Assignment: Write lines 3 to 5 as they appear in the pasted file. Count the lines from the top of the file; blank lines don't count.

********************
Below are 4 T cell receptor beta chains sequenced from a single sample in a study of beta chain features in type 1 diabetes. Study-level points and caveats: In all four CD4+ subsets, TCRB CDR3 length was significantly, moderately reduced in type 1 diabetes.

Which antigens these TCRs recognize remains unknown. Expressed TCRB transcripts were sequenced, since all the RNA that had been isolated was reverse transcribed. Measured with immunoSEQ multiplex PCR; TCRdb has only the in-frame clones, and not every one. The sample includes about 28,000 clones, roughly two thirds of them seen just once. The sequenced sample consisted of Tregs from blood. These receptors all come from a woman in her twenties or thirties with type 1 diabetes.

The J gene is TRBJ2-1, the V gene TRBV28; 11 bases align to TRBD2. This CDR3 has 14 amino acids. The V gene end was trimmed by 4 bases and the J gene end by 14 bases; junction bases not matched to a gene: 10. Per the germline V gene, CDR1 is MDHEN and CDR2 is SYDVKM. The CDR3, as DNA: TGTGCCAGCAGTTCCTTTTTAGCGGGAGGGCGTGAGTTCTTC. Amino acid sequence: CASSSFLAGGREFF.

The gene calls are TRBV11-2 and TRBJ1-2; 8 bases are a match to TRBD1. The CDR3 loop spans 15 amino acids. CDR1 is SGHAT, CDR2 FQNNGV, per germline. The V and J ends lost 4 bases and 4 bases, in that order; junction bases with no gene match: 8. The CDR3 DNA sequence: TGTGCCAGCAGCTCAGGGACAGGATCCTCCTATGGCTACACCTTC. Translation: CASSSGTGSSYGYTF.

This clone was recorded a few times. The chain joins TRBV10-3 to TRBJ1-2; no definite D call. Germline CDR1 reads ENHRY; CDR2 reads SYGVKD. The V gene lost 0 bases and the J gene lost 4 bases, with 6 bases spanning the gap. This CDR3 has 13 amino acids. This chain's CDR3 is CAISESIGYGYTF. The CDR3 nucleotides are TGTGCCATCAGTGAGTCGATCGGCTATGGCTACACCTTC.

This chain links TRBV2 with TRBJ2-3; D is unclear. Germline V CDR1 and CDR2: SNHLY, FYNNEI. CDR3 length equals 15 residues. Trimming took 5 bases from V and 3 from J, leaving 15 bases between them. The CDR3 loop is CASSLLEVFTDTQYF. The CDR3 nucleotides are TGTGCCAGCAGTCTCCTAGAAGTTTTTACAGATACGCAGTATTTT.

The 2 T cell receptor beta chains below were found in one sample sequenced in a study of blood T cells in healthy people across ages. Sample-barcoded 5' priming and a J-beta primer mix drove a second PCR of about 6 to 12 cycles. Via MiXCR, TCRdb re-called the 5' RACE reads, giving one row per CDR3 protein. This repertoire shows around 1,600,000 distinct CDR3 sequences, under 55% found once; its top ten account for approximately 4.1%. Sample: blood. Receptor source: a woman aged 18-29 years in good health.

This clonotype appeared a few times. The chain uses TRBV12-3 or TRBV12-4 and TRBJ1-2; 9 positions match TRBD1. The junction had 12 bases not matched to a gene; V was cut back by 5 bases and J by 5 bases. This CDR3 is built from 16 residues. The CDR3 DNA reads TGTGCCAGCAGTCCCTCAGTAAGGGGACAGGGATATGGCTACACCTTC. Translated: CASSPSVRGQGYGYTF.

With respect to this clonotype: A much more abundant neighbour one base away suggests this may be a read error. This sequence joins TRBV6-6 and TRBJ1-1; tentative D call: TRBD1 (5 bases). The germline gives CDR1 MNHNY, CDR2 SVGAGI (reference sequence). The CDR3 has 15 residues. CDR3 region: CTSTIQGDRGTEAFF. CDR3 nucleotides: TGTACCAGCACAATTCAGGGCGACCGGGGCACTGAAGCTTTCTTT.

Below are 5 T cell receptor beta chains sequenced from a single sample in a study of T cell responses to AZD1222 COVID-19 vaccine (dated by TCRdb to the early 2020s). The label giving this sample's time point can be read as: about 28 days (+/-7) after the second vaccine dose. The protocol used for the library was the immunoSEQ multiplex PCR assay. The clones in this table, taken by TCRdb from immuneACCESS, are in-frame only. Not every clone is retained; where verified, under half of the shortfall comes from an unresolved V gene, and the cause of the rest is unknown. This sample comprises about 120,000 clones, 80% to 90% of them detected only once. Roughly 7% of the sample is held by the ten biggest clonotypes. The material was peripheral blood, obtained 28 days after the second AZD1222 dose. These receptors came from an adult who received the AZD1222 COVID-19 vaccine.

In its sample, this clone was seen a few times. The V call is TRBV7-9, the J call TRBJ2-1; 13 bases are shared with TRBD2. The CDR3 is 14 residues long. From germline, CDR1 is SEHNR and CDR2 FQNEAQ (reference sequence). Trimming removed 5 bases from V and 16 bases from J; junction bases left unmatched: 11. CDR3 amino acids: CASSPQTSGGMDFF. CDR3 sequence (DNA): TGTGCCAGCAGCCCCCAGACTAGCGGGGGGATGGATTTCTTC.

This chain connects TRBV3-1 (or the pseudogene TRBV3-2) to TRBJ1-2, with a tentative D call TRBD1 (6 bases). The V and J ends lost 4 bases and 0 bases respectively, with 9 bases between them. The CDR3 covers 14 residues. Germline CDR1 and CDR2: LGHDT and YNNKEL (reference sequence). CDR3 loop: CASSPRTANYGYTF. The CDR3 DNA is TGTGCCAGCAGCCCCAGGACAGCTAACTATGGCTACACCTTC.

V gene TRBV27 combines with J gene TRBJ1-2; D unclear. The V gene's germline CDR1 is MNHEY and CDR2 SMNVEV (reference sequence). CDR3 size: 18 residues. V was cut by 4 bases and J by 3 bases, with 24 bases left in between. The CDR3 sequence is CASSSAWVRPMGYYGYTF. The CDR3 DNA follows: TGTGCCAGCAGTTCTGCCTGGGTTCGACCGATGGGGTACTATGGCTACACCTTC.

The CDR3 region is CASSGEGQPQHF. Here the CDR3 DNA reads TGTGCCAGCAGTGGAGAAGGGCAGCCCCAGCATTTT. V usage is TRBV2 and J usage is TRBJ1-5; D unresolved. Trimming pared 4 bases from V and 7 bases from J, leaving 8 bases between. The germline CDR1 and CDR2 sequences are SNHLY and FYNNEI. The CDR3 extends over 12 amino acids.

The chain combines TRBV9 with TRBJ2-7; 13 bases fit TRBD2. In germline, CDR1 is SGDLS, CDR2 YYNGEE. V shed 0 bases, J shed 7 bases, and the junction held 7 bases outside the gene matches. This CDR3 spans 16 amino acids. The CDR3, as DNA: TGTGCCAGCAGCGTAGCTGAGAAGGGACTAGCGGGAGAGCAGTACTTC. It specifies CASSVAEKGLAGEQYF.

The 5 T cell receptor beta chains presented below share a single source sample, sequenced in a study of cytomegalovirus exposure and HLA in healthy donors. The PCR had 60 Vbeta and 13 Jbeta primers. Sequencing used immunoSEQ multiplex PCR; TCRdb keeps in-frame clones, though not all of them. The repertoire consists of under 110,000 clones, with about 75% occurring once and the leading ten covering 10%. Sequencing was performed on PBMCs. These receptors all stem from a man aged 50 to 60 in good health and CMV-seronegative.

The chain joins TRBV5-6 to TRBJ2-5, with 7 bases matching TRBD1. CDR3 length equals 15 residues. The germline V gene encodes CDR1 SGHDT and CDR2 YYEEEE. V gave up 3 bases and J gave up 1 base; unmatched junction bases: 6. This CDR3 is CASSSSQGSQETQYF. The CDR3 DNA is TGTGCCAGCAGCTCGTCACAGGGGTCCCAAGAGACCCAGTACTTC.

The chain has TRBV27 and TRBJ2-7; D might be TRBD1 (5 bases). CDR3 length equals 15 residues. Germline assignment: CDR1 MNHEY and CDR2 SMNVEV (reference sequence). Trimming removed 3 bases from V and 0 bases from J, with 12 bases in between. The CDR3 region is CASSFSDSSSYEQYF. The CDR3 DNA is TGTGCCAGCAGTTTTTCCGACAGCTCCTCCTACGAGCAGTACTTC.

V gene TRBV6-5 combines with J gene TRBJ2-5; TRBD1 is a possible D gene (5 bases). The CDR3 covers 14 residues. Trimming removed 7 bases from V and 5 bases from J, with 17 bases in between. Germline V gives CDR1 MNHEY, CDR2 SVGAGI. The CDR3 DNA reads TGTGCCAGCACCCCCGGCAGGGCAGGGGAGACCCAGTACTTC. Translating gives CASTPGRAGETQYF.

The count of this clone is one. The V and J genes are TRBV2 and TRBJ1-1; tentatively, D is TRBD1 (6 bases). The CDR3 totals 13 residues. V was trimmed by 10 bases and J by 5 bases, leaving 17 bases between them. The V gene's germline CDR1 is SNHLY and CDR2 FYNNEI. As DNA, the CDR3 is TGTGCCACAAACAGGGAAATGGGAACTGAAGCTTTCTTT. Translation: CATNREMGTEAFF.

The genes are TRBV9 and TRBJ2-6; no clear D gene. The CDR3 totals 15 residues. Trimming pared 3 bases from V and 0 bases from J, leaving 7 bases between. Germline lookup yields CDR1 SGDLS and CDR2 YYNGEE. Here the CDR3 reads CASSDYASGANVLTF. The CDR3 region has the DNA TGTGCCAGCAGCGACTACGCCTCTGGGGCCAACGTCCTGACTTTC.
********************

The J gene is TRBJ2-1, the V gene TRBV28; 11 bases align to TRBD2. This CDR3 has 14 amino acids. The V gene end was trimmed by 4 bases and the J gene end by 14 bases; junction bases not matched to a gene: 10. Per the germline V gene, CDR1 is MDHEN and CDR2 is SYDVKM. The CDR3, as DNA: TGTGCCAGCAGTTCCTTTTTAGCGGGAGGGCGTGAGTTCTTC. Amino acid sequence: CASSSFLAGGREFF.

The gene calls are TRBV11-2 and TRBJ1-2; 8 bases are a match to TRBD1. The CDR3 loop spans 15 amino acids. CDR1 is SGHAT, CDR2 FQNNGV, per germline. The V and J ends lost 4 bases and 4 bases, in that order; junction bases with no gene match: 8. The CDR3 DNA sequence: TGTGCCAGCAGCTCAGGGACAGGATCCTCCTATGGCTACACCTTC. Translation: CASSSGTGSSYGYTF.

This clone was recorded a few times. The chain joins TRBV10-3 to TRBJ1-2; no definite D call. Germline CDR1 reads ENHRY; CDR2 reads SYGVKD. The V gene lost 0 bases and the J gene lost 4 bases, with 6 bases spanning the gap. This CDR3 has 13 amino acids. This chain's CDR3 is CAISESIGYGYTF. The CDR3 nucleotides are TGTGCCATCAGTGAGTCGATCGGCTATGGCTACACCTTC.